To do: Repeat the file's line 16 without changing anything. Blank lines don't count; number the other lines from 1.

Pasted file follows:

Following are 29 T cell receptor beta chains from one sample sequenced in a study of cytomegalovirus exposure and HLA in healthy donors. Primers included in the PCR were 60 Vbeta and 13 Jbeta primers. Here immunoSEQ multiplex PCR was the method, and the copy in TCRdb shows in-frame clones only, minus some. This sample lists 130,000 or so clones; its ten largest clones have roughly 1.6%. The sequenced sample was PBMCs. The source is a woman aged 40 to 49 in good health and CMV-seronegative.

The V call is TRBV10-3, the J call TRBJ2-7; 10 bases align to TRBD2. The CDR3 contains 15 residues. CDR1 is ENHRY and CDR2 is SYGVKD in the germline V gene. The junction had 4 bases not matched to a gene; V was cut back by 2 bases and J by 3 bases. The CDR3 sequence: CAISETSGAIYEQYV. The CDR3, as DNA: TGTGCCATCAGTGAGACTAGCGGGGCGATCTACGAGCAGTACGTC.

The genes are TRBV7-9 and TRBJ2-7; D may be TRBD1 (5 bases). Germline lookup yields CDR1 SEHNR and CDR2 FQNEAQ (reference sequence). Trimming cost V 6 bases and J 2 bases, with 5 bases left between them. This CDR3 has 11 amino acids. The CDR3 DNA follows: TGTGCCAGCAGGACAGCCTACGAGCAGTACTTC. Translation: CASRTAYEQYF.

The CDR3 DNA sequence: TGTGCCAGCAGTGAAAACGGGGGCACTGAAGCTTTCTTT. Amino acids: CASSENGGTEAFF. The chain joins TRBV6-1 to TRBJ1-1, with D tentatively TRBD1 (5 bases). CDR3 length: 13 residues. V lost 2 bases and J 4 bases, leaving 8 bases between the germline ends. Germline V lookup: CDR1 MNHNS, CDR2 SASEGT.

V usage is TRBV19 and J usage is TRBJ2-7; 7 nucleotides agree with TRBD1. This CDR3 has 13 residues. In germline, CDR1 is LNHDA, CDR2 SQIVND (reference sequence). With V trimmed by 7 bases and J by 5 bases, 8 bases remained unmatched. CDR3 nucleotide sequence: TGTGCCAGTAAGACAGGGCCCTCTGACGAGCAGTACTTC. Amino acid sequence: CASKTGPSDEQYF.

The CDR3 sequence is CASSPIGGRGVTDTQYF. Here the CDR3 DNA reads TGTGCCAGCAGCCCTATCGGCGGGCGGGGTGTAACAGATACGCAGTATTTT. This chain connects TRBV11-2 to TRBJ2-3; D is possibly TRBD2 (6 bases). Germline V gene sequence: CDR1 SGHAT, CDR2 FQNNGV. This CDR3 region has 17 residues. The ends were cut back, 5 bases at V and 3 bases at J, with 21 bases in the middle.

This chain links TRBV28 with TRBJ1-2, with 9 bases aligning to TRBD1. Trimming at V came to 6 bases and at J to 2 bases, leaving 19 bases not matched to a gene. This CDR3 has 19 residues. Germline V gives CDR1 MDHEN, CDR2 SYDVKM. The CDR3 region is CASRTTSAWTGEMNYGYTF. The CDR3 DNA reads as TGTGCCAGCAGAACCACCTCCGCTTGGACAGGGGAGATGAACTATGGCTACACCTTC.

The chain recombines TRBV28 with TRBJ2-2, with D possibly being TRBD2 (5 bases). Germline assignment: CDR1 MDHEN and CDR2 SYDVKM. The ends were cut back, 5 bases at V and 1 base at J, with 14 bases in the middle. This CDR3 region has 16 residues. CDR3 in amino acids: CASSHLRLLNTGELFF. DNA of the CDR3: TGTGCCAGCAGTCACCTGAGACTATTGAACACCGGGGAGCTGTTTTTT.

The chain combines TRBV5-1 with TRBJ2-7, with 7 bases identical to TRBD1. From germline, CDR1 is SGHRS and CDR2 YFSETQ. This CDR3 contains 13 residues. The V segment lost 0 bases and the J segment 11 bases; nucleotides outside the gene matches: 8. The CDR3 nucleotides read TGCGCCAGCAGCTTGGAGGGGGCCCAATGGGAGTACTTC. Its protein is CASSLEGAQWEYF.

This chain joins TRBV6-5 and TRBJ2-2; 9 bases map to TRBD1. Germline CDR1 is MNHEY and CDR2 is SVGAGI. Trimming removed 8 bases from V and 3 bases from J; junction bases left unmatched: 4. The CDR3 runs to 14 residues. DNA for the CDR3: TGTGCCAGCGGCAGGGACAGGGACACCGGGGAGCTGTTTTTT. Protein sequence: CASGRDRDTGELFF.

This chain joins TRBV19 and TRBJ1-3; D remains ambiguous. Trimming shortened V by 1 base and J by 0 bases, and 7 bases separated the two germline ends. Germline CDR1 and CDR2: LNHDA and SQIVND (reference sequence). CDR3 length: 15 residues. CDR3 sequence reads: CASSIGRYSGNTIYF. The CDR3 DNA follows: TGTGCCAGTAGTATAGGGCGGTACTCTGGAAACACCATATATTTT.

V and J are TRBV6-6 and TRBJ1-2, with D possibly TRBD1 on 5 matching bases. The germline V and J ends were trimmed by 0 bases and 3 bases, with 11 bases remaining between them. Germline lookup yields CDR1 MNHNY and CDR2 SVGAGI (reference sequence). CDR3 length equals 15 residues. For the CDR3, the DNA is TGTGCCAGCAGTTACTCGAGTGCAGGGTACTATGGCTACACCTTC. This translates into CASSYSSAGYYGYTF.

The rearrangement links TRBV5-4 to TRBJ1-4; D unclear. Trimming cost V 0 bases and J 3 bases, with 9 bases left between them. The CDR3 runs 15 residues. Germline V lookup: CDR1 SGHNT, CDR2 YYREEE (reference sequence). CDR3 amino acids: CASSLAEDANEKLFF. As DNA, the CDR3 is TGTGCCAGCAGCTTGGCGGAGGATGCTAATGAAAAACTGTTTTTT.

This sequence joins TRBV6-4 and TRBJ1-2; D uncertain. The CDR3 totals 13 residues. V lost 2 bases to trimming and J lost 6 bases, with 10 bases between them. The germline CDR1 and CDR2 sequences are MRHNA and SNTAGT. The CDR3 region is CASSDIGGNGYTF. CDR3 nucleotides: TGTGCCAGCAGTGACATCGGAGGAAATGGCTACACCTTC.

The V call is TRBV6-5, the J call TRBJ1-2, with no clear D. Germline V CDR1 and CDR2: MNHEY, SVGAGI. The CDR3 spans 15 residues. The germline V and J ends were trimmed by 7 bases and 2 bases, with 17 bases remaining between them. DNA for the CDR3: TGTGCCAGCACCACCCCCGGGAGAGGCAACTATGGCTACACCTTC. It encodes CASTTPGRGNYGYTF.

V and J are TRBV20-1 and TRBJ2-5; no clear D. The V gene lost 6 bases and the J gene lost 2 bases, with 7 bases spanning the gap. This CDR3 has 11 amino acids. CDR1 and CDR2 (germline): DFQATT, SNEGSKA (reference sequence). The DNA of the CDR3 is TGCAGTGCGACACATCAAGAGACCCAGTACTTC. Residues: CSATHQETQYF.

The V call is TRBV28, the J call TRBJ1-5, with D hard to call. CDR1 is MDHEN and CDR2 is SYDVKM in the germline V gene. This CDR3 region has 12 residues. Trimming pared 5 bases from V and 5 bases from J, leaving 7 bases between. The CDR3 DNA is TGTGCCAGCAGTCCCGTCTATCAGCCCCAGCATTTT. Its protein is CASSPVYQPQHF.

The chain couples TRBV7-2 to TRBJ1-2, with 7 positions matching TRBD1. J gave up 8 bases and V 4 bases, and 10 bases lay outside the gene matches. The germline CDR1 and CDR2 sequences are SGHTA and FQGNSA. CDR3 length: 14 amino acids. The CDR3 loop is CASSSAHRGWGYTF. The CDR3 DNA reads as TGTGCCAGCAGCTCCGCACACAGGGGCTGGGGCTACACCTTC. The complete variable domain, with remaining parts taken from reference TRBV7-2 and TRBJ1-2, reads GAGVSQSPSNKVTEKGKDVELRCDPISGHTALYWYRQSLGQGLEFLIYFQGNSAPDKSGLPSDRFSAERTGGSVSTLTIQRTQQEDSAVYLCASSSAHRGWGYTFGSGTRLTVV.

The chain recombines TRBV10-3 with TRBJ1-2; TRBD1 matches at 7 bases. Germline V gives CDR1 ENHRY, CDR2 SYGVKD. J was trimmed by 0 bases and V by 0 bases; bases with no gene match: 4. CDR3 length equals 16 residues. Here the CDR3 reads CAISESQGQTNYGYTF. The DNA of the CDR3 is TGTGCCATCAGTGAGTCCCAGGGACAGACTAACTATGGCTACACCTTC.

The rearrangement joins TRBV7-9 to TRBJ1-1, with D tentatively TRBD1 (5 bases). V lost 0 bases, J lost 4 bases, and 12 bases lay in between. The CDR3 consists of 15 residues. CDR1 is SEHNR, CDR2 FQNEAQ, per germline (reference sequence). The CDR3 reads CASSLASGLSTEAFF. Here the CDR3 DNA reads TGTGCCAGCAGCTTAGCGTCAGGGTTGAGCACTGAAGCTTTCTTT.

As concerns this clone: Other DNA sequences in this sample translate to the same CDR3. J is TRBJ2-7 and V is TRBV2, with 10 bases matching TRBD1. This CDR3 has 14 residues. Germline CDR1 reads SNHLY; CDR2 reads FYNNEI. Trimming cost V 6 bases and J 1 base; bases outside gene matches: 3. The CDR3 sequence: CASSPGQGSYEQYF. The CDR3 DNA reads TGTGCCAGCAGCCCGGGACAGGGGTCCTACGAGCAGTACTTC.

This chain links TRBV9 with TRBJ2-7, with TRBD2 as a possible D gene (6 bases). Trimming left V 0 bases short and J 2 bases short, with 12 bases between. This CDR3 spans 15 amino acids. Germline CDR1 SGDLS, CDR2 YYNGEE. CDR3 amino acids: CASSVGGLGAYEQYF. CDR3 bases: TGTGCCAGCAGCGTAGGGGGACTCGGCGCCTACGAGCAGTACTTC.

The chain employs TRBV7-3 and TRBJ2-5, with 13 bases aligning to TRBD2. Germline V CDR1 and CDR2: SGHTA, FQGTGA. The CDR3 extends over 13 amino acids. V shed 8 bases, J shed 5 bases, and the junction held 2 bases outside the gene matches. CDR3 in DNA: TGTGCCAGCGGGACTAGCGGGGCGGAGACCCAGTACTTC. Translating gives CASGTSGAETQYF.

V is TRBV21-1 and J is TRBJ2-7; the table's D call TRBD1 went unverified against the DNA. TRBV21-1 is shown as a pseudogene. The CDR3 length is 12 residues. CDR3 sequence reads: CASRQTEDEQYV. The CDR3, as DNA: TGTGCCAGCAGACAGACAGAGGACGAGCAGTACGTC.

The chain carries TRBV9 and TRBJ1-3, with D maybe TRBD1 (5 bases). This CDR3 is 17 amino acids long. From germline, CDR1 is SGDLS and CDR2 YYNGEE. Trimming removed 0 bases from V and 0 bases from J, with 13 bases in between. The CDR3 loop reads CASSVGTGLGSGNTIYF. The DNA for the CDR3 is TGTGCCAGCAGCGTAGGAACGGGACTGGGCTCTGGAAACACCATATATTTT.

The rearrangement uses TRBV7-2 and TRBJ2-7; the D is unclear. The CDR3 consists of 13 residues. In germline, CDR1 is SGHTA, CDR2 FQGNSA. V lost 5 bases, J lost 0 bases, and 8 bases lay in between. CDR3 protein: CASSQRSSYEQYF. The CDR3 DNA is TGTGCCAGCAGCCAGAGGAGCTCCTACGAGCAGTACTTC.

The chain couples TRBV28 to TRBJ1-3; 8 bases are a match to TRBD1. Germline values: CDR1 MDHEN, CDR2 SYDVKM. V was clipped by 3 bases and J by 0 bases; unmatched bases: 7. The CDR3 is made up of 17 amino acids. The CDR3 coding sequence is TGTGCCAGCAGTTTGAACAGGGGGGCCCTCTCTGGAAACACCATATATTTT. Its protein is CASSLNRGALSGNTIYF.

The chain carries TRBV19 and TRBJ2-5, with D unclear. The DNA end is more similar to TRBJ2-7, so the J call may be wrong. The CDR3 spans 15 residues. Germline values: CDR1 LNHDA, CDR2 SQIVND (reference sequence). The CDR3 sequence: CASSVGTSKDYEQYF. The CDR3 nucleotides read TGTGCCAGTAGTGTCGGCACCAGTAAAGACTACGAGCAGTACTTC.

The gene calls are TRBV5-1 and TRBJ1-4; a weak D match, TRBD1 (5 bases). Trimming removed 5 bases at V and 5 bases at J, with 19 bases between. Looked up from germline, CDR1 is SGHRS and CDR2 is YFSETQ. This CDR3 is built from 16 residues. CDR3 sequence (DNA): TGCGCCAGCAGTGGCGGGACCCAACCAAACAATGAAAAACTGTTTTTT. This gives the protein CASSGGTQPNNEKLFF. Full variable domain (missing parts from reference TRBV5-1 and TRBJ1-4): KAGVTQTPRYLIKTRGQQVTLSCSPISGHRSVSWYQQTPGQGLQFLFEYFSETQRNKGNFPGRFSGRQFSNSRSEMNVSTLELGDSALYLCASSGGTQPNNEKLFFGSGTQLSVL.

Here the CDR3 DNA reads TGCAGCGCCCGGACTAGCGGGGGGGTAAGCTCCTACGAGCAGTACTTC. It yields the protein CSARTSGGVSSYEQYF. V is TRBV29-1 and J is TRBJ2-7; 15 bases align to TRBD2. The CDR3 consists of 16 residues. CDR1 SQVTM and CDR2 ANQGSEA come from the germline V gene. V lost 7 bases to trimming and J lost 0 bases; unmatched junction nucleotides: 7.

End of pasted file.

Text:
V and J are TRBV20-1 and TRBJ2-5; no clear D. The V gene lost 6 bases and the J gene lost 2 bases, with 7 bases spanning the gap. This CDR3 has 11 amino acids. CDR1 and CDR2 (germline): DFQATT, SNEGSKA (reference sequence). The DNA of the CDR3 is TGCAGTGCGACACATCAAGAGACCCAGTACTTC. Residues: CSATHQETQYF.